This paper “Children Need to Play, Not Compete by Jessica Statsky” focuses on the children that should not be competing in sports which follow adult standards. Children in the age-group 6 – 12 years are neither physically nor psychologically matured enough for competitions. …
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Future promising sportsmen are lost in this way. The process of selection for competitions also leads children to lose their confidence. They may begin to underestimate themselves if they are not selected and never feel an urge to participate. It is not good for children to win and lose like adults. There is a general tendency to apply adult principles to children’s activities. The parents and coaches seem to be more interested in competition rather than sport, and often make it a prestige issue. On the whole, the writer concludes that competitive sports are not suitable for children. Yong children ‘deserve sports programs designed specifically for their needs and abilities,” states Jessica Stasky.
According to Jessica Stasky “…organized sports for children have increased dramatically in the U.S.” it must be noted that adults organize sports events for children, just as bull-fights and cock-fights were organized in ancient times by human beings to satisfy their pleasure instincts. Nobody gives a thought to the opinions or willingness of the children who are forced to participate. It is parents who make a prestige issue of winning and losing in sports, as they do in academics. “Too many adults have won as the only goal. Even though they may deny it verbally, their behaviour reflects a winning-is-everything attitude. ( Martens R. 1978). Children are more interested in participation and fun without any kind of pressure of competition. Nobody will agree that the delicate and developing bodies of children should be subjected to risk of injury. On the contrary, they need safety and protection. Fred Engh reported that “…he had witnessed much ugliness in children’s sports. He attributed this to vicarious parents who will stop at nothing to push their child unmercifully to be a star athlete and will cheat, bend the rules and even risk the safety of children.”(In Humphrey and Deborah 2002)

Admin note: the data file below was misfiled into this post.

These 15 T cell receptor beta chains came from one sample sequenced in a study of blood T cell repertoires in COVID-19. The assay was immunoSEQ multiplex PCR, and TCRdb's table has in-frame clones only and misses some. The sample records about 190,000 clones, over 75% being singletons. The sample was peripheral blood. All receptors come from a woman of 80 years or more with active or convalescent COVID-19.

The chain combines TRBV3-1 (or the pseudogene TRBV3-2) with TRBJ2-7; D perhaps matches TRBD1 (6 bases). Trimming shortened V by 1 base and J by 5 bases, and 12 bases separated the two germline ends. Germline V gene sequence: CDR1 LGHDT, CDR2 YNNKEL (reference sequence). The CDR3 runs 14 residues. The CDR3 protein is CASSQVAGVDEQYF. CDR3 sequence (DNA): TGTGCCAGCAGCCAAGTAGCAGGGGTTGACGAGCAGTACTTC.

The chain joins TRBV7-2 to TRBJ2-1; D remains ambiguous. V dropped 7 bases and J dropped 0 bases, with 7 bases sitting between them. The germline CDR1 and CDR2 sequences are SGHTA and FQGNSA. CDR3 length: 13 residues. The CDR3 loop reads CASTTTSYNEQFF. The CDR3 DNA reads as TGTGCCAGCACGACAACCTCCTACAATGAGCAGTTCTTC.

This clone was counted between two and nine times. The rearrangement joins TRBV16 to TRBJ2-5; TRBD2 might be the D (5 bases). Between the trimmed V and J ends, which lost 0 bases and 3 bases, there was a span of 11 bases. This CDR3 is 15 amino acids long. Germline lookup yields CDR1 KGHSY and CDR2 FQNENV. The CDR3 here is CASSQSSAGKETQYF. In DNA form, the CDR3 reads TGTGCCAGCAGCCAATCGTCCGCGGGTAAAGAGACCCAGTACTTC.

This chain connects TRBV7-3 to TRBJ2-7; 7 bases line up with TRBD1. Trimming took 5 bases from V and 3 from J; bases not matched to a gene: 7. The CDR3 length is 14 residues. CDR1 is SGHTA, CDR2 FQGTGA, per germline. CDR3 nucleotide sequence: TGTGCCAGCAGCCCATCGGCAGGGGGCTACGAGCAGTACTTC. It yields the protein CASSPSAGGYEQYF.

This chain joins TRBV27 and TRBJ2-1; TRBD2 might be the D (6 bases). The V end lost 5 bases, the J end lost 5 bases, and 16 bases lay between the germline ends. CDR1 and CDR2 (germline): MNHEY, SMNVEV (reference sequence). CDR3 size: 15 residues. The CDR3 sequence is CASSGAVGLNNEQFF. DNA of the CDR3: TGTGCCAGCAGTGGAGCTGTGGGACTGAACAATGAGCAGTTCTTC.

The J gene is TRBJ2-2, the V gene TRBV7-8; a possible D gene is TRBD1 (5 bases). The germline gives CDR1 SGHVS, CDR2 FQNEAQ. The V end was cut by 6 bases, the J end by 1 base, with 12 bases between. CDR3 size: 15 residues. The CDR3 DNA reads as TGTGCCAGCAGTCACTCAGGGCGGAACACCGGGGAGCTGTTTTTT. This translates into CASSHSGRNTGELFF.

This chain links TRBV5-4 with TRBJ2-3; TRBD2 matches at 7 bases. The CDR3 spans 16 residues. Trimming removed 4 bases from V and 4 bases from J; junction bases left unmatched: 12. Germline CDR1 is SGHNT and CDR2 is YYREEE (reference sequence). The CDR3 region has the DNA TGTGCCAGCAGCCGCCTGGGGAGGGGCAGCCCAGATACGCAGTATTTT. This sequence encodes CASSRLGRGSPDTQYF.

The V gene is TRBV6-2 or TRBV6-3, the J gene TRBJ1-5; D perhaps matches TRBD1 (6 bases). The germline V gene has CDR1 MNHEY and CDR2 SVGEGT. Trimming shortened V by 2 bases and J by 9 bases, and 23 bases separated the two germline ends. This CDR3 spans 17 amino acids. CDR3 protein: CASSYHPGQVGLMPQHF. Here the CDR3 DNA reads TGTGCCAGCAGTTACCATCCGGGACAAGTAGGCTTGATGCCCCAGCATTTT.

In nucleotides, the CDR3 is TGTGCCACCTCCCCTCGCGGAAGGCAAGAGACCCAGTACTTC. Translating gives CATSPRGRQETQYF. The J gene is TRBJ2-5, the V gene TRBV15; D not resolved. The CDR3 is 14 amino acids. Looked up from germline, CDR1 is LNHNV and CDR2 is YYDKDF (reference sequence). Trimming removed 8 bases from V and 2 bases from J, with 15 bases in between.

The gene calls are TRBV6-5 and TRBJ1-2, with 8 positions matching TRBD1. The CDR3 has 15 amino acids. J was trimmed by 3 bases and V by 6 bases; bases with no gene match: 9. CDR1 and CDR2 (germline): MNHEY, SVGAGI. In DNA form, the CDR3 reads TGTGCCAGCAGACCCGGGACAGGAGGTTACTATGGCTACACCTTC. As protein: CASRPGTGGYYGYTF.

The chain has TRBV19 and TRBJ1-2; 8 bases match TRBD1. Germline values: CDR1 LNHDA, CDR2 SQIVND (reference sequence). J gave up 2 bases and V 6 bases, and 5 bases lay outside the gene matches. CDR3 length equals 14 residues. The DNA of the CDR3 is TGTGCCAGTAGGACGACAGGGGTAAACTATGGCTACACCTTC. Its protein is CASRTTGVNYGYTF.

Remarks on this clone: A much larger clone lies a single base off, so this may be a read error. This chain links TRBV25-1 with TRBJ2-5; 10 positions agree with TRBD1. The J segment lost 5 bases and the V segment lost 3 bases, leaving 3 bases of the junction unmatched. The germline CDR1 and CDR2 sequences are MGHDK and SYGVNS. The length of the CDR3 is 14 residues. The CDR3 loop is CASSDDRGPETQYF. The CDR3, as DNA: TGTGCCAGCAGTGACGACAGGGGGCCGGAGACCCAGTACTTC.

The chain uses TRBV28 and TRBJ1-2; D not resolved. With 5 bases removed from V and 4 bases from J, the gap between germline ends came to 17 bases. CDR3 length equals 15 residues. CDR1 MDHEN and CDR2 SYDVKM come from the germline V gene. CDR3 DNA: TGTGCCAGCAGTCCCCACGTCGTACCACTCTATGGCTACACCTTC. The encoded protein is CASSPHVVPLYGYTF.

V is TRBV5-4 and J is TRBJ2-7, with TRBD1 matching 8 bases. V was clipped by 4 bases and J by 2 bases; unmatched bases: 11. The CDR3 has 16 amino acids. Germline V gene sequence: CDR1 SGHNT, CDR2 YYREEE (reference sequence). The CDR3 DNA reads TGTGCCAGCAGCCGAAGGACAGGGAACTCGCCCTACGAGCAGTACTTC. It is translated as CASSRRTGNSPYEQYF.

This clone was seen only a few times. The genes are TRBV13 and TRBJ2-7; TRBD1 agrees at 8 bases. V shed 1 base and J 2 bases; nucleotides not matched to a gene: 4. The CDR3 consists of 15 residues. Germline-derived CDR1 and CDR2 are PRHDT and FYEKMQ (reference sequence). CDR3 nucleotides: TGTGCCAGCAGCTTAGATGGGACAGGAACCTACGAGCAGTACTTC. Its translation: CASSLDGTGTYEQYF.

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Children are also harmed psychologically because they start to care more about the expectations from the coach and their parents and less about the enjoyment of the game itself. Also since the procedure of players’ selection is highly selective, the unsuccessful children start dreading failure and their self-confidence decreases.
From “Children Need to Play, Not Compete”, the core problem is not a competition and winning in childhood sports but a lack of sportsmanship. Hence, parents and coaches should seek to teach children sportsmanship and this will prevent physical hazards, anxiety, psychological and misbehavior in children sports.
For instance most children who are signed up in the junior league sports are mandated to win and if by any chance they lose the desire to play that game again fades away. Her aim is to establish the value attached to good time, how games are supposed to help children get along with their colleagues and if these games enable them to develop confidence and athletic skills.
In the essay “Children Need to Play, Not Compete” the author, Jessica Statsky presented the argument that there is no reason to promote competition among children during their childhood. Her reasoning for this was that the past generations thrived on competition among children of the same or similar ages.
Furthermore, she asserts that competitiveness imbibes disinterest in those children who have not been selected for such organized games and this in turn decreases not only the number of future players but also wards off future fans.
From the report, the children services office submitted its testimonies in relation to this case on child abuse.
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The emphasis is currently on the right of children to participate in risky play. Thus far, there are no investigations classifying risky play. This study will attempt to accomplish this.
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However, even with this decrease, 60,045 applications, with 10,640 applications stating dependents, were filed in that year. Stricter immigration controls may be the reason for this drop in numbers.
Moreover, these games make children compete with each other with a sole purpose to win. As a result, children cannot enjoy the game itself if it does not result in victory. Statsky stresses the fact that competition is psychologically harmful to children. Parents often use their children to fulfill their ambitions to be winners.
It increases tonicity, improves emotional and physical health. Play has a therapeutic effect, eliminates psychological traumas, allowing living through traumatic life experiences easier. Play was initially viewed as a method of children’s treatment in the 1920s by such therapists as A.
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